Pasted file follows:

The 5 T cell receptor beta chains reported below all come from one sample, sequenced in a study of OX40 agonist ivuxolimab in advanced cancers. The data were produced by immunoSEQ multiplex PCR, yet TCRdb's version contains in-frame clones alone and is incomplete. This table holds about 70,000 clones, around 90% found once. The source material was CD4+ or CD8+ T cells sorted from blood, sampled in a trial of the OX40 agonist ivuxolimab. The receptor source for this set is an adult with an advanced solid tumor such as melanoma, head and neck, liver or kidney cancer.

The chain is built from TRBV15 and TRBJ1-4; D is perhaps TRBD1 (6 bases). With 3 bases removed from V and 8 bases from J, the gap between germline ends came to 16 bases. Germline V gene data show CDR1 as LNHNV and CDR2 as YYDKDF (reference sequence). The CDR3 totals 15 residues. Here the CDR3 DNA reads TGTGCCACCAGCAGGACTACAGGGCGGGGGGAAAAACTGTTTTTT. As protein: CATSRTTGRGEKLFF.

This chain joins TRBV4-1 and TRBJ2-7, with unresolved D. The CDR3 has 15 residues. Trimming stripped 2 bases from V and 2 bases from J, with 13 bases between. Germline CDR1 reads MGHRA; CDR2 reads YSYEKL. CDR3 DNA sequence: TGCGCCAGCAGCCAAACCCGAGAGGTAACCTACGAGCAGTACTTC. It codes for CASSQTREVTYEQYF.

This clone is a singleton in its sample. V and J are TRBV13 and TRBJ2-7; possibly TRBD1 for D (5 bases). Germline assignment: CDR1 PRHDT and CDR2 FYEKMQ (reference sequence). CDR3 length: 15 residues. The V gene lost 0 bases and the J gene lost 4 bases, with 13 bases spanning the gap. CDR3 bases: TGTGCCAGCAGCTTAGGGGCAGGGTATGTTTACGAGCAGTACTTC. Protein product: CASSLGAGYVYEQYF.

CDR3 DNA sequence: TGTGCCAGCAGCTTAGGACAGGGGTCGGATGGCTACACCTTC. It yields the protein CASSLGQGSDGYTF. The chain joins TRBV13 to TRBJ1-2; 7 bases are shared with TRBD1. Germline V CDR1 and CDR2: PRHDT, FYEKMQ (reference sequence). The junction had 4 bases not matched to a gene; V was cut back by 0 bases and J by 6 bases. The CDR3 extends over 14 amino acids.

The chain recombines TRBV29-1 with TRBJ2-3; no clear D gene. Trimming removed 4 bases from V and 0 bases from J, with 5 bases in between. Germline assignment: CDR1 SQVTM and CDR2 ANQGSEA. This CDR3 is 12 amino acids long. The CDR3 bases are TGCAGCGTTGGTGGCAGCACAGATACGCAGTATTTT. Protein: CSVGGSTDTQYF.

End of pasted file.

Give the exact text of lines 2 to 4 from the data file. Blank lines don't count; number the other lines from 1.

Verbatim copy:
The chain is built from TRBV15 and TRBJ1-4; D is perhaps TRBD1 (6 bases). With 3 bases removed from V and 8 bases from J, the gap between germline ends came to 16 bases. Germline V gene data show CDR1 as LNHNV and CDR2 as YYDKDF (reference sequence). The CDR3 totals 15 residues. Here the CDR3 DNA reads TGTGCCACCAGCAGGACTACAGGGCGGGGGGAAAAACTGTTTTTT. As protein: CATSRTTGRGEKLFF.

This chain joins TRBV4-1 and TRBJ2-7, with unresolved D. The CDR3 has 15 residues. Trimming stripped 2 bases from V and 2 bases from J, with 13 bases between. Germline CDR1 reads MGHRA; CDR2 reads YSYEKL. CDR3 DNA sequence: TGCGCCAGCAGCCAAACCCGAGAGGTAACCTACGAGCAGTACTTC. It codes for CASSQTREVTYEQYF.

This clone is a singleton in its sample. V and J are TRBV13 and TRBJ2-7; possibly TRBD1 for D (5 bases). Germline assignment: CDR1 PRHDT and CDR2 FYEKMQ (reference sequence). CDR3 length: 15 residues. The V gene lost 0 bases and the J gene lost 4 bases, with 13 bases spanning the gap. CDR3 bases: TGTGCCAGCAGCTTAGGGGCAGGGTATGTTTACGAGCAGTACTTC. Protein product: CASSLGAGYVYEQYF.